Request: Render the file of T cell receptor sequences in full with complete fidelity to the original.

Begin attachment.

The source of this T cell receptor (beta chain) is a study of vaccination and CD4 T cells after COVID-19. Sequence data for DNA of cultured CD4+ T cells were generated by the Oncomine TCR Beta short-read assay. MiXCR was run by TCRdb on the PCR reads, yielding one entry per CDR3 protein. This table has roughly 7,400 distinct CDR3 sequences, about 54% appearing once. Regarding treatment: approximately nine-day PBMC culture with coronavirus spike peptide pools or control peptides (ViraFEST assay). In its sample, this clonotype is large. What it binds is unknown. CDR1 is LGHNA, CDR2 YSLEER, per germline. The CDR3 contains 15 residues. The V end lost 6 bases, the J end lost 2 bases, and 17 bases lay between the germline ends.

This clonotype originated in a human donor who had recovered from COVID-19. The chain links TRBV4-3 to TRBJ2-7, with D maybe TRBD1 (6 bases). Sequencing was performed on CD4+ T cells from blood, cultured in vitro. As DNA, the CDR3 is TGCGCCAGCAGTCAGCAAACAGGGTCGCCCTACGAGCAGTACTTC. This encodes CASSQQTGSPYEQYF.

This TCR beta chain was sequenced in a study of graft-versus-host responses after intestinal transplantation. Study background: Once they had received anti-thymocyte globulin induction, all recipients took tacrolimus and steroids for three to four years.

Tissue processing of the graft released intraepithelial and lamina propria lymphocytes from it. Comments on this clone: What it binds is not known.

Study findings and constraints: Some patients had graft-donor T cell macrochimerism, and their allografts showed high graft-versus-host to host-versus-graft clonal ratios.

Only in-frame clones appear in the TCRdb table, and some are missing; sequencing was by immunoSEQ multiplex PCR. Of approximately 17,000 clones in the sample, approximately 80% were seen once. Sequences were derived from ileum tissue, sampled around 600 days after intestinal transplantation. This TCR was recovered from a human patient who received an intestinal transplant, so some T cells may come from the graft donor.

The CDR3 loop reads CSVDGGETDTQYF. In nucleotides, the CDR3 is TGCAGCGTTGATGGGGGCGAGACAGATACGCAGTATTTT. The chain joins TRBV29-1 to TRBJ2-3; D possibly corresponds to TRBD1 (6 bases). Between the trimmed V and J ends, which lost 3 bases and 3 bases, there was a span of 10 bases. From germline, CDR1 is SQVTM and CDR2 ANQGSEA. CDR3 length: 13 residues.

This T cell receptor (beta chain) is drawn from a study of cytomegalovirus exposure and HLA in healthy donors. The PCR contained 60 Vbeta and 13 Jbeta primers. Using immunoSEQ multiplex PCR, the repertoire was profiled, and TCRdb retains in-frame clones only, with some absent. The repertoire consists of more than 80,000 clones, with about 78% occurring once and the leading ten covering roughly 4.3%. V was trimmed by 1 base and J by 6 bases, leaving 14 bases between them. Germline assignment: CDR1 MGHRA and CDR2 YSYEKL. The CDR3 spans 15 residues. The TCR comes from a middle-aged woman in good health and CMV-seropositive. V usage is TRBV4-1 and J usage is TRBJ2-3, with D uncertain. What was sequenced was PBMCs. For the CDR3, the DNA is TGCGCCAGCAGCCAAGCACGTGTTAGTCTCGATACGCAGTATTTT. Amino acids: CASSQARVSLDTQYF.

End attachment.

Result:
The source of this T cell receptor (beta chain) is a study of vaccination and CD4 T cells after COVID-19. Sequence data for DNA of cultured CD4+ T cells were generated by the Oncomine TCR Beta short-read assay. MiXCR was run by TCRdb on the PCR reads, yielding one entry per CDR3 protein. This table has roughly 7,400 distinct CDR3 sequences, about 54% appearing once. Regarding treatment: approximately nine-day PBMC culture with coronavirus spike peptide pools or control peptides (ViraFEST assay). In its sample, this clonotype is large. What it binds is unknown. CDR1 is LGHNA, CDR2 YSLEER, per germline. The CDR3 contains 15 residues. The V end lost 6 bases, the J end lost 2 bases, and 17 bases lay between the germline ends.

This clonotype originated in a human donor who had recovered from COVID-19. The chain links TRBV4-3 to TRBJ2-7, with D maybe TRBD1 (6 bases). Sequencing was performed on CD4+ T cells from blood, cultured in vitro. As DNA, the CDR3 is TGCGCCAGCAGTCAGCAAACAGGGTCGCCCTACGAGCAGTACTTC. This encodes CASSQQTGSPYEQYF.

This TCR beta chain was sequenced in a study of graft-versus-host responses after intestinal transplantation. Study background: Once they had received anti-thymocyte globulin induction, all recipients took tacrolimus and steroids for three to four years.

Tissue processing of the graft released intraepithelial and lamina propria lymphocytes from it. Comments on this clone: What it binds is not known.

Study findings and constraints: Some patients had graft-donor T cell macrochimerism, and their allografts showed high graft-versus-host to host-versus-graft clonal ratios.

Only in-frame clones appear in the TCRdb table, and some are missing; sequencing was by immunoSEQ multiplex PCR. Of approximately 17,000 clones in the sample, approximately 80% were seen once. Sequences were derived from ileum tissue, sampled around 600 days after intestinal transplantation. This TCR was recovered from a human patient who received an intestinal transplant, so some T cells may come from the graft donor.

The CDR3 loop reads CSVDGGETDTQYF. In nucleotides, the CDR3 is TGCAGCGTTGATGGGGGCGAGACAGATACGCAGTATTTT. The chain joins TRBV29-1 to TRBJ2-3; D possibly corresponds to TRBD1 (6 bases). Between the trimmed V and J ends, which lost 3 bases and 3 bases, there was a span of 10 bases. From germline, CDR1 is SQVTM and CDR2 ANQGSEA. CDR3 length: 13 residues.

This T cell receptor (beta chain) is drawn from a study of cytomegalovirus exposure and HLA in healthy donors. The PCR contained 60 Vbeta and 13 Jbeta primers. Using immunoSEQ multiplex PCR, the repertoire was profiled, and TCRdb retains in-frame clones only, with some absent. The repertoire consists of more than 80,000 clones, with about 78% occurring once and the leading ten covering roughly 4.3%. V was trimmed by 1 base and J by 6 bases, leaving 14 bases between them. Germline assignment: CDR1 MGHRA and CDR2 YSYEKL. The CDR3 spans 15 residues. The TCR comes from a middle-aged woman in good health and CMV-seropositive. V usage is TRBV4-1 and J usage is TRBJ2-3, with D uncertain. What was sequenced was PBMCs. For the CDR3, the DNA is TGCGCCAGCAGCCAAGCACGTGTTAGTCTCGATACGCAGTATTTT. Amino acids: CASSQARVSLDTQYF.